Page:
The cut in the environmental tax on automobiles might again be extended to help prop up the economy during the coronavirus epidemic, sources said.
The tax break is set to expire next March and a study is being conducted on whether to include the second extension in the industry ministry’s tax system reform requests for fiscal 2021, which will be compiled next month, the sources said Sunday.
The issue is likely to undergo a fuller discussion later this year during the ruling coalition’s work on tax reforms.
The environmental tax, a local levy, is collected when automobiles are purchased. The tax rate is lower for fuel-efficient vehicles, standing at zero percent for electric and fuel cell vehicles.
The tax rate was cut by 1 point when the consumption tax was raised to 10 percent from 8 percent on Oct. 1 last year.
The tax break was initially set to expire at the end of September, but the ruling coalition decided in April to extend it six months until the end of March 2021 after consumption slumped amid the coronavirus crisis.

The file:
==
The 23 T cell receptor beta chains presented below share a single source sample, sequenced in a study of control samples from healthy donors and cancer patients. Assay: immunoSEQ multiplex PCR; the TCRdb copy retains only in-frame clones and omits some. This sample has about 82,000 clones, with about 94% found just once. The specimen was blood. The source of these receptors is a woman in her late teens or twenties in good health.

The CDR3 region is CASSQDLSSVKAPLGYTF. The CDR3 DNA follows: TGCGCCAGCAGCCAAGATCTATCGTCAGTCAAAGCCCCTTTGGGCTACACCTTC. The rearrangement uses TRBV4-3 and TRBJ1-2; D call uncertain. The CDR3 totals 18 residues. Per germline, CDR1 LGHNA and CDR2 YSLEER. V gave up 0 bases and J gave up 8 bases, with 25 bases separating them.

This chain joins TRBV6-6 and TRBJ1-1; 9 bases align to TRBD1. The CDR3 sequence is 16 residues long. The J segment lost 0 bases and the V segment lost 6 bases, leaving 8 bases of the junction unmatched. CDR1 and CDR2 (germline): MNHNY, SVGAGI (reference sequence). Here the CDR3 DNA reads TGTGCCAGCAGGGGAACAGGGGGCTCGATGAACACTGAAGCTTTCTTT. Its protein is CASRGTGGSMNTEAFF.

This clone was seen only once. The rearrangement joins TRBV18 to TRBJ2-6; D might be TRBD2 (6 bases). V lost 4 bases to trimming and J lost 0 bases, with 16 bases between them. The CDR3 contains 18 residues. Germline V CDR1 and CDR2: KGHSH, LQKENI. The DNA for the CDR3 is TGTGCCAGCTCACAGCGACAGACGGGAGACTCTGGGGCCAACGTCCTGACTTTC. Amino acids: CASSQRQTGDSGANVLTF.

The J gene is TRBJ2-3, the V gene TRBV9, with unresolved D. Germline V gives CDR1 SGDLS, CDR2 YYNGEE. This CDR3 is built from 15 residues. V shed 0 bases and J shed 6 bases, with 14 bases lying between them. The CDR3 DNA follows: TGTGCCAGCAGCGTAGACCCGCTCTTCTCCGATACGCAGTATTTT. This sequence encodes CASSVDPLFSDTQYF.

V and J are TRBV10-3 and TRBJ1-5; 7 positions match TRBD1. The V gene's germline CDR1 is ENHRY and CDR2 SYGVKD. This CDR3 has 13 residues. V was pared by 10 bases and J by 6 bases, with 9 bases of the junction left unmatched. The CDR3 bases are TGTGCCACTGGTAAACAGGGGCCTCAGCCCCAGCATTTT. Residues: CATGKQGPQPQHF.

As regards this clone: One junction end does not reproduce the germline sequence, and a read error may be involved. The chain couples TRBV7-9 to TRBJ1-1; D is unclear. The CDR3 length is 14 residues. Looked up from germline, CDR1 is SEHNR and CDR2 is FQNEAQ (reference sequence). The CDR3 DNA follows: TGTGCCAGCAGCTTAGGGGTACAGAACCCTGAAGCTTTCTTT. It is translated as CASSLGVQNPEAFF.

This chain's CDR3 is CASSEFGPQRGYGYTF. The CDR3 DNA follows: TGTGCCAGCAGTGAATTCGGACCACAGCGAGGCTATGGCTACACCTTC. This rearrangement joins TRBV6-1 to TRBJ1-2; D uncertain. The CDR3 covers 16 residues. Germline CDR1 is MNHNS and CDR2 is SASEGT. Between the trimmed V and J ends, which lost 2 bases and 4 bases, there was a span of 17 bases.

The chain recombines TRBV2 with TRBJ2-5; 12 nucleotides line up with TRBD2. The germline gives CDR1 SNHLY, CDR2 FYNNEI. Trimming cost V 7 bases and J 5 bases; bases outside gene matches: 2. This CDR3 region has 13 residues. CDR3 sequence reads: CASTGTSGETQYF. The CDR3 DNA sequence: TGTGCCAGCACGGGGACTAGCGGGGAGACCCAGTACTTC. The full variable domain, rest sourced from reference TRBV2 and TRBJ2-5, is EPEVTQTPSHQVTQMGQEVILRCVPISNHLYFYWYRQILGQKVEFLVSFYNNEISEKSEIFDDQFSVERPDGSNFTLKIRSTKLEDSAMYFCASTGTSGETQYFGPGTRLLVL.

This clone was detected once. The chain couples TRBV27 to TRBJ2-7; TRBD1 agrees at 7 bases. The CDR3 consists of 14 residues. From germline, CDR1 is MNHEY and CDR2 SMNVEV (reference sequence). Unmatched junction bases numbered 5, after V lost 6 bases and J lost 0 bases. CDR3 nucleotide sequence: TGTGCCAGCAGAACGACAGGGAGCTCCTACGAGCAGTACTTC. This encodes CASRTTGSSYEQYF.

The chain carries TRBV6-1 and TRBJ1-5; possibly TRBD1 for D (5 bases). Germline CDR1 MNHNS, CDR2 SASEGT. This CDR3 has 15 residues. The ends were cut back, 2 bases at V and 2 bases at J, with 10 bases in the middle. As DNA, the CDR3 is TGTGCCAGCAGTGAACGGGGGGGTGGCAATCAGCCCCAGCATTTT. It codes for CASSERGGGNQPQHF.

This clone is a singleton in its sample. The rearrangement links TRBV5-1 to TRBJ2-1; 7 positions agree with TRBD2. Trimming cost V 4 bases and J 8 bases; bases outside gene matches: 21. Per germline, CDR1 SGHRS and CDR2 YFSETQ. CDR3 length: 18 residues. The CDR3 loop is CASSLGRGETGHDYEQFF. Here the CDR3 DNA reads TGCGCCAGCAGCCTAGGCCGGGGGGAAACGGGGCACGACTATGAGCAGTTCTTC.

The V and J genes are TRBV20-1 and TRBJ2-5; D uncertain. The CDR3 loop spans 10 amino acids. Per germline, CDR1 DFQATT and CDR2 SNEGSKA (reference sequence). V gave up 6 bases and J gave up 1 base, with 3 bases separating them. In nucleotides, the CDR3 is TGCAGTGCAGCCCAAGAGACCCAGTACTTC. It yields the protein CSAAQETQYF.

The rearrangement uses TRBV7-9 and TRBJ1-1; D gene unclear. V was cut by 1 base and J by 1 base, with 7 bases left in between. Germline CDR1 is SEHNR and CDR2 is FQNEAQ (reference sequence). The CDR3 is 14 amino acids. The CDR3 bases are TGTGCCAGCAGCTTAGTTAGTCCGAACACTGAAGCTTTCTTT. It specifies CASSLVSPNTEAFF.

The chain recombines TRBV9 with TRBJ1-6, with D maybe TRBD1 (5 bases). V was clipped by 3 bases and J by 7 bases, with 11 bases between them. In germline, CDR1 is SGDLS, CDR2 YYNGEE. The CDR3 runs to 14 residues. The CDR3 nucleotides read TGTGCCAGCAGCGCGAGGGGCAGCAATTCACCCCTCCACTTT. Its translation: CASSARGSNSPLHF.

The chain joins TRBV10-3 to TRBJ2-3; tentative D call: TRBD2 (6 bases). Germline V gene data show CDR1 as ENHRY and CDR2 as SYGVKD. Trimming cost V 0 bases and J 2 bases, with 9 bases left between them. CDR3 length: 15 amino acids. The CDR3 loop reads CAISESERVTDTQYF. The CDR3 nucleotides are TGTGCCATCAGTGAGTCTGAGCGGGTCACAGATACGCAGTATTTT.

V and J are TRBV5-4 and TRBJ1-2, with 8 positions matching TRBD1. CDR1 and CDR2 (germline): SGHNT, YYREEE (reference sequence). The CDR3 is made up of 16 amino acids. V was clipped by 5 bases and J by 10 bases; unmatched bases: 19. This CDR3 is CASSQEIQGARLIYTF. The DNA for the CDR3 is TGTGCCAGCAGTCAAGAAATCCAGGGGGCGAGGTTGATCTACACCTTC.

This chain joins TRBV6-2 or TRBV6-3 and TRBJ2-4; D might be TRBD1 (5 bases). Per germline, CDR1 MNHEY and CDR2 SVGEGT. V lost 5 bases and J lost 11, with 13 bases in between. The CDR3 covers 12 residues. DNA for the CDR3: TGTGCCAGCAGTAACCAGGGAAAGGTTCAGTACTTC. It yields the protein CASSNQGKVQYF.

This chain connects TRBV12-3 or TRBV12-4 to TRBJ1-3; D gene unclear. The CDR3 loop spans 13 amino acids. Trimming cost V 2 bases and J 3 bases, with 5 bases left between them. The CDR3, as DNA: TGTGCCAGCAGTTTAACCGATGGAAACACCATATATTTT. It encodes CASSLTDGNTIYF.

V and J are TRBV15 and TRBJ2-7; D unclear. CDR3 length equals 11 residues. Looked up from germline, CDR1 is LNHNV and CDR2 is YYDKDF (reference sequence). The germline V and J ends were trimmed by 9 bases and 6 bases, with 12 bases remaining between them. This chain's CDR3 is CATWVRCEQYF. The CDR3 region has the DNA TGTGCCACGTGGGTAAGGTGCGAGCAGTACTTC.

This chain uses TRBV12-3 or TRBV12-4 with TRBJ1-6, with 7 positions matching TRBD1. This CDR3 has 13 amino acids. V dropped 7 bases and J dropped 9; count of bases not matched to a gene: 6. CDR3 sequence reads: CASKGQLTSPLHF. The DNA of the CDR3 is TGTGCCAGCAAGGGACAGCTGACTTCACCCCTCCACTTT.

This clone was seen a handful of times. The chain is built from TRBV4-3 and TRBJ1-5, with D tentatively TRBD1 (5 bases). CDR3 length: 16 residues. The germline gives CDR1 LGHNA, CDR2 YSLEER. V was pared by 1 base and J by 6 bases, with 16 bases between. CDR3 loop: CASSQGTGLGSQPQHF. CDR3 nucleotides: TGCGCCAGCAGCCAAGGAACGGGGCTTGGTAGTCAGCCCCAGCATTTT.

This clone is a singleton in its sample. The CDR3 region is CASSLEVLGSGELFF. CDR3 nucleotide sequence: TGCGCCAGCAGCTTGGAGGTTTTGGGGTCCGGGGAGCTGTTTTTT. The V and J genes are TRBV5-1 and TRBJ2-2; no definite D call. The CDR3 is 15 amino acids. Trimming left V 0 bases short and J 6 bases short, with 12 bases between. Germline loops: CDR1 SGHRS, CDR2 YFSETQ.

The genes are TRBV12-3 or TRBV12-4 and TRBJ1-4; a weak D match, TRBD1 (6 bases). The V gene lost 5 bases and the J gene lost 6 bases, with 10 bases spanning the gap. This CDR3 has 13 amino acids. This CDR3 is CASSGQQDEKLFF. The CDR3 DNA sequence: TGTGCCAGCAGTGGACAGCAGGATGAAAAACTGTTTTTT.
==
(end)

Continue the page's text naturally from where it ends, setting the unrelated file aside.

Since it is unclear when the epidemic will subside, the automobile industry has found itself in dire straits. Even if the virus is contained by the end of March, the economy is expected to take more time to recover.
The government is increasingly concerned that if the environmental tax break is scrapped at the end of March 2021, the move may be perceived by consumers as a de facto tax hike, which will affect the entire economy severely.
In the meantime, some lawmakers in the ruling bloc expect the government to begin drawing up additional economic stimulus measures from this autumn or later. In that case, full-scale discussions on the second extension of the auto tax break may start before late this year, people familiar with the matter said.
The government may also study the possibility of reducing other automobile-related taxes, they said.
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